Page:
Belfast Telegraph

Brian O'Driscoll sees his daughter born... but can't help Irish deliver win hours later

By Aisling Scally

Brian O'Driscoll's wife Amy was the only one to deliver for the Irish rugby side yesterday as she gave birth to the couple's first daughter.

Match day kicked off to a wonderful start for the star Irish centre and actress Amy (33) as they celebrated the arrival of their little girl at 10.30am.

The couple named their daughter Sadie. Brian (34) was present at the birth just hours before Ireland took on England at the Aviva Stadium.

The first-time father left camp at 8am to be with his wife, but managed to tear himself away from his new bundle of joy in time to take to the field for his 122nd cap.

Despite social media dubbing baby Sadie Ireland's new lucky charm, the team lost to England 6-12 — not quite the result the new dad was hoping would mark his first baby’s birthday.

After losing Simon Zebo and Jonathan Sexton to injury, Ireland clawed their way back into the game with two Ronan O’Gara penalties to make it 6-6.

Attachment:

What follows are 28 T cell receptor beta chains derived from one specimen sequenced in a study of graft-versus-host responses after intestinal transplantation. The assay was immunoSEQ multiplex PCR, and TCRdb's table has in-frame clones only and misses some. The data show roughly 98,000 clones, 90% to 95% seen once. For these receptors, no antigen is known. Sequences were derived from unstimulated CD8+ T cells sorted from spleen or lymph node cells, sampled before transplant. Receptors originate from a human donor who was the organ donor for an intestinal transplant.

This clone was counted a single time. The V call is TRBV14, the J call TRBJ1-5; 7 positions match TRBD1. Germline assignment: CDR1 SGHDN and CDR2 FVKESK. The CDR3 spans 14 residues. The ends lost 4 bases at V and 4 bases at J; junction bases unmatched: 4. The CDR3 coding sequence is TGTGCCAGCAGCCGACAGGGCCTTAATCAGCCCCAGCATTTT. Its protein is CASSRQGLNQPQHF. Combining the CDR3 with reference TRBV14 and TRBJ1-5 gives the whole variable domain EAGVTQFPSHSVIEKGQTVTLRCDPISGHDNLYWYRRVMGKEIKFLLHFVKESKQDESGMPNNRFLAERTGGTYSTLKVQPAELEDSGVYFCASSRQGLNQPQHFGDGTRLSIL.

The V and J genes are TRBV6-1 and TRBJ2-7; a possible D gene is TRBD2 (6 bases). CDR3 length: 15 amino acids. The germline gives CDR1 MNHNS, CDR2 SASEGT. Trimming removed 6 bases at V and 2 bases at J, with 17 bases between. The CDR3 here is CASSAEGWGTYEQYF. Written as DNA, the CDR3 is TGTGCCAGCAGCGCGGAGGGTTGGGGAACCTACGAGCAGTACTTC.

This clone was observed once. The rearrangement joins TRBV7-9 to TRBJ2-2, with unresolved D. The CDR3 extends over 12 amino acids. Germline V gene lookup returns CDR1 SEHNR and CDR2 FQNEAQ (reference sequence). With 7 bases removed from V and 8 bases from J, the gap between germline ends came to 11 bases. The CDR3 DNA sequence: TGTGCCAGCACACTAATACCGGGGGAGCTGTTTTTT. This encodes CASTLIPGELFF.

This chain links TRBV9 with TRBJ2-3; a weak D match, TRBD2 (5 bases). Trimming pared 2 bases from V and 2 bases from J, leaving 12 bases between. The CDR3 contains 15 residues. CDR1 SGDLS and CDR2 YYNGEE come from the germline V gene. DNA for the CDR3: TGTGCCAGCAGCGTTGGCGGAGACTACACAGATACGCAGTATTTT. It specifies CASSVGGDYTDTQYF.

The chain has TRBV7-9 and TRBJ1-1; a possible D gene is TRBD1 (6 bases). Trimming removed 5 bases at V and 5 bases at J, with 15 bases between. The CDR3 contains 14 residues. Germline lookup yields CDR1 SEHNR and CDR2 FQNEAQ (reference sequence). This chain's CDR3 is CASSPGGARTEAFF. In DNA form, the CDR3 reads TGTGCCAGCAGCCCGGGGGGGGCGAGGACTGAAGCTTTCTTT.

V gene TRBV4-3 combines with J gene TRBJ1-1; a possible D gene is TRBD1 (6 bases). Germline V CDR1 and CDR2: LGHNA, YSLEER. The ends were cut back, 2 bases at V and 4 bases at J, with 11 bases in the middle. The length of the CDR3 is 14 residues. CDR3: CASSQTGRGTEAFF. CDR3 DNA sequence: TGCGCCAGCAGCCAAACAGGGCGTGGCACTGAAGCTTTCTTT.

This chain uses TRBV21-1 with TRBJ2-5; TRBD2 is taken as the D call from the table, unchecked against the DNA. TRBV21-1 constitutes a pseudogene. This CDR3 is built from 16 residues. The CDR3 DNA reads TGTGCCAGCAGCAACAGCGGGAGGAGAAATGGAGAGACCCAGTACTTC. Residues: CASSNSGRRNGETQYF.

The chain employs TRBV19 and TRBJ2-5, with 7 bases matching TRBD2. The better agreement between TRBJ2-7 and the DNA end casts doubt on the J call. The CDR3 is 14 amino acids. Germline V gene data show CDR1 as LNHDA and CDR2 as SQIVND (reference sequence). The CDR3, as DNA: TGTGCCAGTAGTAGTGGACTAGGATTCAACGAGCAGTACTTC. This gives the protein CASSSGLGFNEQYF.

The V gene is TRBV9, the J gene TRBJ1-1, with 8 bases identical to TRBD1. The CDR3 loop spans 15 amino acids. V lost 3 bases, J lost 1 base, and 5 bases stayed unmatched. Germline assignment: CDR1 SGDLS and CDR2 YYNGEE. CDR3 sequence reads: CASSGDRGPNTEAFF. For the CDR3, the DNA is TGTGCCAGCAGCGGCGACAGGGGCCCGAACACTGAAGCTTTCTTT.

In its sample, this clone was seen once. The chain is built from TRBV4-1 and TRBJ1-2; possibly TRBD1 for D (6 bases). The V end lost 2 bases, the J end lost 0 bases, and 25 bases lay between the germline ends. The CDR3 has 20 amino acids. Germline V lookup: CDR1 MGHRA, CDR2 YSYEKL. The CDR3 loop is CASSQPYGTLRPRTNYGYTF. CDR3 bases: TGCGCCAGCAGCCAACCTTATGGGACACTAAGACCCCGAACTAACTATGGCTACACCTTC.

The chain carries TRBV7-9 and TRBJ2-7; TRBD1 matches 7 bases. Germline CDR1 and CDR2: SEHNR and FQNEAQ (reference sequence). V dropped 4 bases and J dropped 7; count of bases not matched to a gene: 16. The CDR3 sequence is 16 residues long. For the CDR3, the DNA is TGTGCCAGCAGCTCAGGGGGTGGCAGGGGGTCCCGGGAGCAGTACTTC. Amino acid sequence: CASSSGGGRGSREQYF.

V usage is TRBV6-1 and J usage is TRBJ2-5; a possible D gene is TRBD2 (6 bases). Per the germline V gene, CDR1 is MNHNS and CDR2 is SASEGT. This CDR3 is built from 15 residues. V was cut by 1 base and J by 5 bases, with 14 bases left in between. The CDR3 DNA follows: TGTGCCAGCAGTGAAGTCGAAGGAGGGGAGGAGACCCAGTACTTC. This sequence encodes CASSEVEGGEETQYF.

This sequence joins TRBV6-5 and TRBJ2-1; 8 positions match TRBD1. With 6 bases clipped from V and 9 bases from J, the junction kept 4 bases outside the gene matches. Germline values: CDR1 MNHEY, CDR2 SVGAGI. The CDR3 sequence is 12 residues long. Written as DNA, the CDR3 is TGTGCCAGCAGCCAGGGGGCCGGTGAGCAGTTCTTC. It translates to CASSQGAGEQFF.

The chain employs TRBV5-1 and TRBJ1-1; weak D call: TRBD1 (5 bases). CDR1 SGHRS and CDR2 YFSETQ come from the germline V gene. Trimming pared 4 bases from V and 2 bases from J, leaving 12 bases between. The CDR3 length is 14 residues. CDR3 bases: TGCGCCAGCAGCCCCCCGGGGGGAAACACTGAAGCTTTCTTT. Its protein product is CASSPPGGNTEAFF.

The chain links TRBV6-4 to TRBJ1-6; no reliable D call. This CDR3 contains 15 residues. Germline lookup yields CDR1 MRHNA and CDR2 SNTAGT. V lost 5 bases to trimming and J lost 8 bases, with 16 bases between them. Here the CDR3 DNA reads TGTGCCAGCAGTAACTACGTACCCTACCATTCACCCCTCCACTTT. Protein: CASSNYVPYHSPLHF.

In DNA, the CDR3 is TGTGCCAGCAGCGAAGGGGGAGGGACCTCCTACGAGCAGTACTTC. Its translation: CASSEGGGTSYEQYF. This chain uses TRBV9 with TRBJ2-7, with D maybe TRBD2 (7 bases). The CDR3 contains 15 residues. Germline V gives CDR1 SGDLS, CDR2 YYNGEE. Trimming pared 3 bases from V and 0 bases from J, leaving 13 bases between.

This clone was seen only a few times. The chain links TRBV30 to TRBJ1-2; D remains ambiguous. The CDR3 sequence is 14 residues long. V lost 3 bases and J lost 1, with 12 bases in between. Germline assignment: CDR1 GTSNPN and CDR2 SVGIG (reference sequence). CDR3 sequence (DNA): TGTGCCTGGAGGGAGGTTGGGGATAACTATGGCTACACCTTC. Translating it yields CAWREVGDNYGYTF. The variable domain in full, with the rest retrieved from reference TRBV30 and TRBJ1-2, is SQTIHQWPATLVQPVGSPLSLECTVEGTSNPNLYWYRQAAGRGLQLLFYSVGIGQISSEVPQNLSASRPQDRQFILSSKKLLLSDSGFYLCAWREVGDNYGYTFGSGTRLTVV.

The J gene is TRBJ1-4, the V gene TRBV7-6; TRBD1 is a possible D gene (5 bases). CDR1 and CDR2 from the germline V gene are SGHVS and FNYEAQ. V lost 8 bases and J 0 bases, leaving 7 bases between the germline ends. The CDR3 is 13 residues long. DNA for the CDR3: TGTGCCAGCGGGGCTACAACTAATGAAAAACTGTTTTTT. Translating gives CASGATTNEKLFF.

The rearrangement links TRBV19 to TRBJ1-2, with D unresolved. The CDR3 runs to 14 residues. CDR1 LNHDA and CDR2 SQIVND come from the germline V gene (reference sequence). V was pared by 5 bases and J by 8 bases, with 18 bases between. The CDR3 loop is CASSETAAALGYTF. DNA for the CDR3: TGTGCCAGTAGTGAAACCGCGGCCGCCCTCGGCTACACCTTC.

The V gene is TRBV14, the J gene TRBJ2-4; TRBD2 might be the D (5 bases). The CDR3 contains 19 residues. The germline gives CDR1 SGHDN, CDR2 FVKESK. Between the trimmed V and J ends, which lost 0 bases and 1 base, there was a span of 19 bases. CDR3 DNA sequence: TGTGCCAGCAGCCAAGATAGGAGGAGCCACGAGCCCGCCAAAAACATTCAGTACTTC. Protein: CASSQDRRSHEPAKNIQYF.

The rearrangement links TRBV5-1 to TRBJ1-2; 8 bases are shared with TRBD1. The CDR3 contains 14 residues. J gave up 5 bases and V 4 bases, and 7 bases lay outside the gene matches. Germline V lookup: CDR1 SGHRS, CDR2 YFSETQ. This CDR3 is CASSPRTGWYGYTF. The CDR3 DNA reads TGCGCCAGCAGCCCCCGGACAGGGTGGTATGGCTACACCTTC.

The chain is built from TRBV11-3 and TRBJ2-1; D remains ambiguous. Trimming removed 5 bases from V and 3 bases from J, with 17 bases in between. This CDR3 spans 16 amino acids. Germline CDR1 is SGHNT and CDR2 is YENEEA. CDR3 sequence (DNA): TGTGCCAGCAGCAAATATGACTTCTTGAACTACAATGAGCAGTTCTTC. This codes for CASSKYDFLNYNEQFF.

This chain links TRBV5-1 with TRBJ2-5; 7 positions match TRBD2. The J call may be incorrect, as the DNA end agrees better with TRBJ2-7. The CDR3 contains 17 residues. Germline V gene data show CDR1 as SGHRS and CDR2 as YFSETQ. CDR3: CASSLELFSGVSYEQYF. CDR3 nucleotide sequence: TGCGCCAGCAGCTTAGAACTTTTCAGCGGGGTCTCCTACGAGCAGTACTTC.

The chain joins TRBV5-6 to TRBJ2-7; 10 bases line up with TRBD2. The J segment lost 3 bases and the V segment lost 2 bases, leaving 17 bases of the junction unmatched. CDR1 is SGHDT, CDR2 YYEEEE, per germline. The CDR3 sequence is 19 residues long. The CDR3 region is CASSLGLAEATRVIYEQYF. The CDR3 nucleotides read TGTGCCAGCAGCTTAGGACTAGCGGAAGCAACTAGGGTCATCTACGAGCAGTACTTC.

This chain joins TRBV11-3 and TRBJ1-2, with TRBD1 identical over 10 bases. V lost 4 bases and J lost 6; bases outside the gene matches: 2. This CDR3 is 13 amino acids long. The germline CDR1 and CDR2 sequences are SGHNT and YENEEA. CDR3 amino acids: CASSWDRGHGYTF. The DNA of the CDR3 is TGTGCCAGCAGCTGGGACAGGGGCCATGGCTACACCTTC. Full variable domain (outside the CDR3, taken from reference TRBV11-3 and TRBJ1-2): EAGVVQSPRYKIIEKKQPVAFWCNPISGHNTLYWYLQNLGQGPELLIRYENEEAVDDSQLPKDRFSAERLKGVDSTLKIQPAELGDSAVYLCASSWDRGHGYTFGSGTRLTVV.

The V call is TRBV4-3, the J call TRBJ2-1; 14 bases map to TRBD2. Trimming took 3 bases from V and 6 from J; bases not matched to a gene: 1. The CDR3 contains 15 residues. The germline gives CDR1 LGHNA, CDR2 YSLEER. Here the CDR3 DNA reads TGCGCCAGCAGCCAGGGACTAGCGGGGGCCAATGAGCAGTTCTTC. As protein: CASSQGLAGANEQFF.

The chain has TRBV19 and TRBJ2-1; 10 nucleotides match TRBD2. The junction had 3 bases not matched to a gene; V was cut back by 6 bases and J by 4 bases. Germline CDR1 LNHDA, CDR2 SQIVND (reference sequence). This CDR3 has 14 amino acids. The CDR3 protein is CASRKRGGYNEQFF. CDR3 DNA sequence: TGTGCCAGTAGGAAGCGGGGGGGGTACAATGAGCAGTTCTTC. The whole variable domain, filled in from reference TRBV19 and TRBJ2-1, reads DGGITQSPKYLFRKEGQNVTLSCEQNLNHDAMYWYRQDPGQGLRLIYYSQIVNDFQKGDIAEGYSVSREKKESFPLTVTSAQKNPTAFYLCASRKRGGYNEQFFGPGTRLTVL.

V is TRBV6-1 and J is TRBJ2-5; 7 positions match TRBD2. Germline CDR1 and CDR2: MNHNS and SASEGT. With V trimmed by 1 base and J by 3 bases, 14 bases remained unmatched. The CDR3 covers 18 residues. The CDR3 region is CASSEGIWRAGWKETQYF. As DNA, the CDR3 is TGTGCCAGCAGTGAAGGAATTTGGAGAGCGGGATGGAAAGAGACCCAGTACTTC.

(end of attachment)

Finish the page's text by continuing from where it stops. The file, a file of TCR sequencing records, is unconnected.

But two further Owen Farrell penalties and stout English defence meant Ireland were thwarted. The team may have been drowning their sorrows but former captain O'Driscoll was no doubt still looking forward to wetting the baby's head with Amy, whom he married in July, 2010.

The actress and best-selling author attended the Irish Film and Television Awards with her mum Sandra on Saturday evening, just a short time before she went in to labour.

She described it as “one last big night out” after joking earlier this month that she could have her baby on the red carpet at the awards.

Huberman is best known for her roles as Daisy on RTE's drama series The Clinic and Alice in the popular Comedy Central series Threesome.

Her novels Hello Heartbreak and I Wished For You have also enjoyed success in Irish and UK book charts.


The name Sadie means princess and traditionally was a nickname for Sarah. It was ranked number 124 in a 2011 poll for the most popular baby names. Sadie was a popular name at the end of the 19th century, but declined in popularity until it got a new lease of life since 2006 and has been on the increase ever since.

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